Canal
was authorised by an Act of Parliament, and the act made provision for an arm from the main line to Old Stratford, ending at the former Roman road of Watling Street, which was a major communications route
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Canals Of The United Kingdom
The canals of the United Kingdom are a major part of the network of inland waterways in the United Kingdom. They have a colourful history, from use for irrigation and transport, through becoming the focus of the Industrial Revolution, to today's role of recreational boating. Despite a period of abandonment, today the canal system in the United Kingdom is again in increasing use, with abandoned and derelict canals being reopened, and the construction of some new routes. Most canals in the United Kingdom are maintained by the Canal
Canal
& River Trust, previously British Waterways, but a minority of canals are privately owned. The majority of canals in the United Kingdom can accommodate boats with a length of between 55 and 80 feet (17 and 24 m) and are now used primarily for leisure
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Special
Special
Special
or specials may refer to:Contents1 Music 2 Film and television 3 Other uses 4 See alsoMusic[edit] Special
Special
(album), a 1992
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International Standard Book Number
"ISBN" redirects here. For other uses, see ISBN (other).International Standard Book
Book
NumberA 13-digit ISBN, 978-3-16-148410-0, as represented by an EAN-13 bar codeAcronym ISBNIntroduced 1970; 48 years ago (1970)Managing organisation International ISBN AgencyNo. of digits 13 (formerly 10)Check digit Weighted sumExample 978-3-16-148410-0Website www.isbn-international.orgThe International Standard Book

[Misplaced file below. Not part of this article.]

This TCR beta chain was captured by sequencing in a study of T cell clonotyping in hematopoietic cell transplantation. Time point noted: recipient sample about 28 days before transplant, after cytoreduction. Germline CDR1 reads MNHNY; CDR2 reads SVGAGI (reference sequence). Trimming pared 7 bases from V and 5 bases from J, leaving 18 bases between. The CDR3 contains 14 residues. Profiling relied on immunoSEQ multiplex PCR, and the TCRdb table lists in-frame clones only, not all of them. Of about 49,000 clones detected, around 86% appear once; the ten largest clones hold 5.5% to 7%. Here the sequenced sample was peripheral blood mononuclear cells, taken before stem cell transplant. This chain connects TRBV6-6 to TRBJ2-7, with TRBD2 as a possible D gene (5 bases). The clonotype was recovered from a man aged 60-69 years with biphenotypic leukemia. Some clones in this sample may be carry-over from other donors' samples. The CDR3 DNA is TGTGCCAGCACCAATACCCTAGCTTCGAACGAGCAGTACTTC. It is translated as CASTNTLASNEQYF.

Book
Number (ISBN) is a unique[a][b] numeric commercial book identifier. Publishers purchase ISBNs from an affiliate of the International ISBN Agency.[1] An ISBN is assigned to each edition and variation (except reprintings) of a book. For example, an e-book, a paperback and a hardcover edition of the same book would each have a different ISBN. The ISBN is 13 digits long if assigned on or after 1 January 2007, and 10 digits long if assigned before 2007
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Canals Of Great Britain
The canals of the United Kingdom are a major part of the network of inland waterways in the United Kingdom. They have a colourful history, from use for irrigation and transport, through becoming the focus of the Industrial Revolution, to today's role of recreational boating. Despite a period of abandonment, today the canal system in the United Kingdom is again in increasing use, with abandoned and derelict canals being reopened, and the construction of some new routes. Most canals in the United Kingdom are maintained by the Canal
Canal
& River Trust, previously British Waterways, but a minority of canals are privately owned. The majority of canals in the United Kingdom can accommodate boats with a length of between 55 and 80 feet (17 and 24 m) and are now used primarily for leisure